Are all those ride-hailing apps creating more traffic headaches?

With an estimated 30,000 Uber drivers now roaming the streets of the D.C. region, WAMU’s Martin Di Caro wonders whether this is creating more or less clogged traffic. Cal-Berkeley’s Susan Shaheen says it’s complicated.

“Our research suggests that it is taking, on net, cars off the road.” Some users wound up using cars more, she says, but others “are selling a car and depending less on private vehicle ownership, or simply foregoing that planned purchase.” A study by the American Public Transportation Association says they do: Uber and Lyft users in seven big cities including Washington are more likely to use mass transit, walk, and bike, and less likely to own cars.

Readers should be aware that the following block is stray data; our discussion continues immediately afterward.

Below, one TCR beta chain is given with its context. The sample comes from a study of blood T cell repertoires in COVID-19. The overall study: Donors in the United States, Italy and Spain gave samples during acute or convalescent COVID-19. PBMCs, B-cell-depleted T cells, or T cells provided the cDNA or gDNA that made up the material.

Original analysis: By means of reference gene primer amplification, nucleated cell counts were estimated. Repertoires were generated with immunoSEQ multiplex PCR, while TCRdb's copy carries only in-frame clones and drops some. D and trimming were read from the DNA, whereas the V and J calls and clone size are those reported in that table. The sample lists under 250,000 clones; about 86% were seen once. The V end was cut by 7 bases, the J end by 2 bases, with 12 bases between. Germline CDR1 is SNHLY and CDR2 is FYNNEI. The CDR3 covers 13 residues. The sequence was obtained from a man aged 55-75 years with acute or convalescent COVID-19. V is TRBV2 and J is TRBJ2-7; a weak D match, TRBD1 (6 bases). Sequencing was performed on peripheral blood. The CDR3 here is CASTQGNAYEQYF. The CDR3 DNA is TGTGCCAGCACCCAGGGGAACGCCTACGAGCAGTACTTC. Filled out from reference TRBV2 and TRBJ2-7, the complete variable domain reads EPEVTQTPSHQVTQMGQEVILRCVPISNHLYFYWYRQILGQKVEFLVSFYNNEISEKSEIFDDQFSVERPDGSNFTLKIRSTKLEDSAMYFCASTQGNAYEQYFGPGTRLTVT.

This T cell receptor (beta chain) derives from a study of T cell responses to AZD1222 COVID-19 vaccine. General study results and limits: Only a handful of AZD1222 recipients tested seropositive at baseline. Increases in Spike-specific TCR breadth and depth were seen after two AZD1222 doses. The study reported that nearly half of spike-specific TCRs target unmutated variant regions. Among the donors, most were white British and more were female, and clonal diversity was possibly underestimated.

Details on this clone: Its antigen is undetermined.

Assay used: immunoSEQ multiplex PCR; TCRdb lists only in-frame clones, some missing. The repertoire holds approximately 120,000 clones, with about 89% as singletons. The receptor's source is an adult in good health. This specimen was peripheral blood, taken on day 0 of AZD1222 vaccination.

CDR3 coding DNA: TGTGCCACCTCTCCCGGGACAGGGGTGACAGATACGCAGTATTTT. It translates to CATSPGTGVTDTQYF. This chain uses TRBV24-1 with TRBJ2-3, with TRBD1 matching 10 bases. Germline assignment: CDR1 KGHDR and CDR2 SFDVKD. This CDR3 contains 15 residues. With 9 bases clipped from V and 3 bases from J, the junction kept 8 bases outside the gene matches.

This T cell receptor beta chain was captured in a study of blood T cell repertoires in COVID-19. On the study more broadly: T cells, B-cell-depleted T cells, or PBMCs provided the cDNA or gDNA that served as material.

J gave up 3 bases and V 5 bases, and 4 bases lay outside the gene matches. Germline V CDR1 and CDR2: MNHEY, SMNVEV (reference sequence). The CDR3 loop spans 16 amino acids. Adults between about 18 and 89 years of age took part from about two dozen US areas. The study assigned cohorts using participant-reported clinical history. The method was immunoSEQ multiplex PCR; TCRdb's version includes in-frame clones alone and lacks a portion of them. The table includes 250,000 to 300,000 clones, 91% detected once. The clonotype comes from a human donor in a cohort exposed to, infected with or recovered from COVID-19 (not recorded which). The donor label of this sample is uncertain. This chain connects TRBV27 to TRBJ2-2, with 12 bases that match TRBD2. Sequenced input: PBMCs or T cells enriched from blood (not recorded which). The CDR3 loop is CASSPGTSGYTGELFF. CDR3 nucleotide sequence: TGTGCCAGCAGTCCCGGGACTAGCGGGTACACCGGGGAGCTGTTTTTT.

One overlooked benefit of ride-hailing is its drivers do not need to find parking. District transportation officials estimate 25 to 30 percent of traffic in the city is caused by drivers who are circling blocks looking for spaces.

Uber says one-fourth of its trips have more than one passenger (UberPOOL) and that more than half a million riders have taken a pooled trip in the past three months.

This research is taking place as the District Department of Transportation (DDOT) is entering a partnership with Uber. The tech company will share travel time data with city transportation planners in an effort to better manage traffic flow.

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